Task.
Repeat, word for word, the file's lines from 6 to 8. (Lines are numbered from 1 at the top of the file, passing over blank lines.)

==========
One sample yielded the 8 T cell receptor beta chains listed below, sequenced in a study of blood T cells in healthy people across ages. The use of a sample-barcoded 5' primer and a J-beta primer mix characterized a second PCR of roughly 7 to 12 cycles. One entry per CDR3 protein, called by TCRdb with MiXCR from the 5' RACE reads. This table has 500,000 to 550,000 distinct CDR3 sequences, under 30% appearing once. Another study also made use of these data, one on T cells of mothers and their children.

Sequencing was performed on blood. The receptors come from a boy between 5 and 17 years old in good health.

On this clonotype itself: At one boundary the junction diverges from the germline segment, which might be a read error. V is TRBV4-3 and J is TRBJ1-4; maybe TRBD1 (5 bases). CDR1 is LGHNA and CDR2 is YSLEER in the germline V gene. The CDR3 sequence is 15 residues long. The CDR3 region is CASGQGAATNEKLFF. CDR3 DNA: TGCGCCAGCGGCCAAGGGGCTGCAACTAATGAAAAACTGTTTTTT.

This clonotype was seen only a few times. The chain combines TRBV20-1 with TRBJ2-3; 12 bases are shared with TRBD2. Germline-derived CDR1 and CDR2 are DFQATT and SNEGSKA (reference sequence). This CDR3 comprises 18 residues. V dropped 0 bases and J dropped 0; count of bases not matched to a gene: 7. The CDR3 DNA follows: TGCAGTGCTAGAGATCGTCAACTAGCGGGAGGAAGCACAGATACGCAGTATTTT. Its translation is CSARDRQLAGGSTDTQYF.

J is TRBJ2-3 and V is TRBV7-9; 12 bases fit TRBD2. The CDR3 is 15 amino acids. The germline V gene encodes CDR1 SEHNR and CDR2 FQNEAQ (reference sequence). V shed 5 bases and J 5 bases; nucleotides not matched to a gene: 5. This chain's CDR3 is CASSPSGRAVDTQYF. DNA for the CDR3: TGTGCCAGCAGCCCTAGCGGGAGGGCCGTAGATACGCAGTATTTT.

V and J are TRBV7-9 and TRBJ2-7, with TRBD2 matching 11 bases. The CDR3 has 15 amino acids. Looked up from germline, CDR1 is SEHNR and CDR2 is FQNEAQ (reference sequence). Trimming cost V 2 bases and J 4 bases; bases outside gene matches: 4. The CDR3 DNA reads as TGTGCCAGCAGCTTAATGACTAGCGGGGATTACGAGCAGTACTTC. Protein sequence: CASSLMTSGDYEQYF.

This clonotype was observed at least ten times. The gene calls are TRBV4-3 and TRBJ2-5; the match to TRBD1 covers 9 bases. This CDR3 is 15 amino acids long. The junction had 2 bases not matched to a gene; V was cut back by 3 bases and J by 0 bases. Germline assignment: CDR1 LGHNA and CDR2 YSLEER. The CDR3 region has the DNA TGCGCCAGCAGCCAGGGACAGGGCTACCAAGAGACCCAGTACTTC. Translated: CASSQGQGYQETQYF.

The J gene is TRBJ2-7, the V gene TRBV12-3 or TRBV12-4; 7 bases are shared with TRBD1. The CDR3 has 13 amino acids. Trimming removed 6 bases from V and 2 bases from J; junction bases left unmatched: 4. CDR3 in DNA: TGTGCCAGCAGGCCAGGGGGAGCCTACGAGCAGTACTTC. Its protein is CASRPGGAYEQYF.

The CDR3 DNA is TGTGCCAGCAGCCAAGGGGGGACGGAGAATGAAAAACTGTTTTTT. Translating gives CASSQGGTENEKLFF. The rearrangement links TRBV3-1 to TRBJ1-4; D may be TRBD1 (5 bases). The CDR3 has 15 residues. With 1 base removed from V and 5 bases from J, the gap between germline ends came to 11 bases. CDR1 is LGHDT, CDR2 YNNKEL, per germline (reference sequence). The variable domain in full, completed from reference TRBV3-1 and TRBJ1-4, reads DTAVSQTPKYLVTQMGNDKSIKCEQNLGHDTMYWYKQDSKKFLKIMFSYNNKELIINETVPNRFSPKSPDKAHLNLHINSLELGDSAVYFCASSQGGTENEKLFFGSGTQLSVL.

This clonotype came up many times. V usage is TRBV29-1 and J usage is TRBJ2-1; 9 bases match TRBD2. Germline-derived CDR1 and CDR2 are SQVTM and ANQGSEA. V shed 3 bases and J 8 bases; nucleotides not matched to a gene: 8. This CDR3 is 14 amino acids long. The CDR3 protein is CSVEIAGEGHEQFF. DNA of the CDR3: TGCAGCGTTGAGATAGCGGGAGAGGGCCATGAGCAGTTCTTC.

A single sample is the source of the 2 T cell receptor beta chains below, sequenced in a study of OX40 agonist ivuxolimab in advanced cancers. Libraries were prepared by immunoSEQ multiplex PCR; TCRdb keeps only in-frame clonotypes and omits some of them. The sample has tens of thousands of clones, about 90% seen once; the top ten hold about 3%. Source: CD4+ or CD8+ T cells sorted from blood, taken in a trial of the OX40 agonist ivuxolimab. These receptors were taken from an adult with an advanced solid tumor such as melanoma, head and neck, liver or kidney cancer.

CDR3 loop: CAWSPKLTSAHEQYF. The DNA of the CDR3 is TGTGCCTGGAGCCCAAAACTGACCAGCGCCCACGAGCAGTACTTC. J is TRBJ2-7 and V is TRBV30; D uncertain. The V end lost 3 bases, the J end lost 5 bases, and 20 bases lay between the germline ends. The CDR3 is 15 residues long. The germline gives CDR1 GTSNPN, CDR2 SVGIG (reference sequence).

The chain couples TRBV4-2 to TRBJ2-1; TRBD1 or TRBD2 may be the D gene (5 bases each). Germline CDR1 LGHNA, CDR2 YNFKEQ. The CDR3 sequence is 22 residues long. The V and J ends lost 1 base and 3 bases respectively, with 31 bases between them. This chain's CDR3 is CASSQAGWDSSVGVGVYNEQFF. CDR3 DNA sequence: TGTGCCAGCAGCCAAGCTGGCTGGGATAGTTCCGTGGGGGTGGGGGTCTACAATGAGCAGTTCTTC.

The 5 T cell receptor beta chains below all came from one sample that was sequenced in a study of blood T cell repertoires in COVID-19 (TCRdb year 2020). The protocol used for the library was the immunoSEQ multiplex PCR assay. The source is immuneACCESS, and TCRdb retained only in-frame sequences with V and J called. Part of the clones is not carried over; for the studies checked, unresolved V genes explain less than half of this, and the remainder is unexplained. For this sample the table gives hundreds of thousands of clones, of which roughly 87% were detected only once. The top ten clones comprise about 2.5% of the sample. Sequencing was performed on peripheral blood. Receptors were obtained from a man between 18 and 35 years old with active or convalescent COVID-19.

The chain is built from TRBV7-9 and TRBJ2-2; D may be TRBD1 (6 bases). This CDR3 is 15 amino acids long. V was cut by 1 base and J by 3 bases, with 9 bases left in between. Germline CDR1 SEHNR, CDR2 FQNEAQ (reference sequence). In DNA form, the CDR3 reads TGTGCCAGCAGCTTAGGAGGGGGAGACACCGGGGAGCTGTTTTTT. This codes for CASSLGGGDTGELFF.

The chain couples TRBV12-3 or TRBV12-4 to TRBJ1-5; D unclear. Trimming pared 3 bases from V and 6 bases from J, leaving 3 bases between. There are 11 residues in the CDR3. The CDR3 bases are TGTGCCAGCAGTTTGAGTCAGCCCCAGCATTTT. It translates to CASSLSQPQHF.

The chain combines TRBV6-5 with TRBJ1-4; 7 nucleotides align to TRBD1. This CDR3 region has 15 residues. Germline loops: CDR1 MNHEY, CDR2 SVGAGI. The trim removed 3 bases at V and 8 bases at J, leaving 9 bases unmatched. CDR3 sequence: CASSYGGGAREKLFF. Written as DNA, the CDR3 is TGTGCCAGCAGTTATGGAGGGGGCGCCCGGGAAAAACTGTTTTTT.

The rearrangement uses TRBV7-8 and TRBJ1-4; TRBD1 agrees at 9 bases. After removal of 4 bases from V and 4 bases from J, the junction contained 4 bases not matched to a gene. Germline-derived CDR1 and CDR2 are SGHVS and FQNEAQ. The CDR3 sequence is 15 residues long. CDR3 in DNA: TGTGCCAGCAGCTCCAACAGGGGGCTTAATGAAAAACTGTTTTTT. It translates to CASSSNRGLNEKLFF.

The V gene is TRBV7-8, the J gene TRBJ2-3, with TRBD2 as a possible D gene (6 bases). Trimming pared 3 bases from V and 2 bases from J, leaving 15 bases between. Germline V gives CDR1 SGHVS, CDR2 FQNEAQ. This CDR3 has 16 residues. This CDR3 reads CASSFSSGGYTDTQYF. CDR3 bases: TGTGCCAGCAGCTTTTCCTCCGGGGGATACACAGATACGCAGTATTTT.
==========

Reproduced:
V and J are TRBV7-9 and TRBJ2-7, with TRBD2 matching 11 bases. The CDR3 has 15 amino acids. Looked up from germline, CDR1 is SEHNR and CDR2 is FQNEAQ (reference sequence). Trimming cost V 2 bases and J 4 bases; bases outside gene matches: 4. The CDR3 DNA reads as TGTGCCAGCAGCTTAATGACTAGCGGGGATTACGAGCAGTACTTC. Protein sequence: CASSLMTSGDYEQYF.

This clonotype was observed at least ten times. The gene calls are TRBV4-3 and TRBJ2-5; the match to TRBD1 covers 9 bases. This CDR3 is 15 amino acids long. The junction had 2 bases not matched to a gene; V was cut back by 3 bases and J by 0 bases. Germline assignment: CDR1 LGHNA and CDR2 YSLEER. The CDR3 region has the DNA TGCGCCAGCAGCCAGGGACAGGGCTACCAAGAGACCCAGTACTTC. Translated: CASSQGQGYQETQYF.

The J gene is TRBJ2-7, the V gene TRBV12-3 or TRBV12-4; 7 bases are shared with TRBD1. The CDR3 has 13 amino acids. Trimming removed 6 bases from V and 2 bases from J; junction bases left unmatched: 4. CDR3 in DNA: TGTGCCAGCAGGCCAGGGGGAGCCTACGAGCAGTACTTC. Its protein is CASRPGGAYEQYF.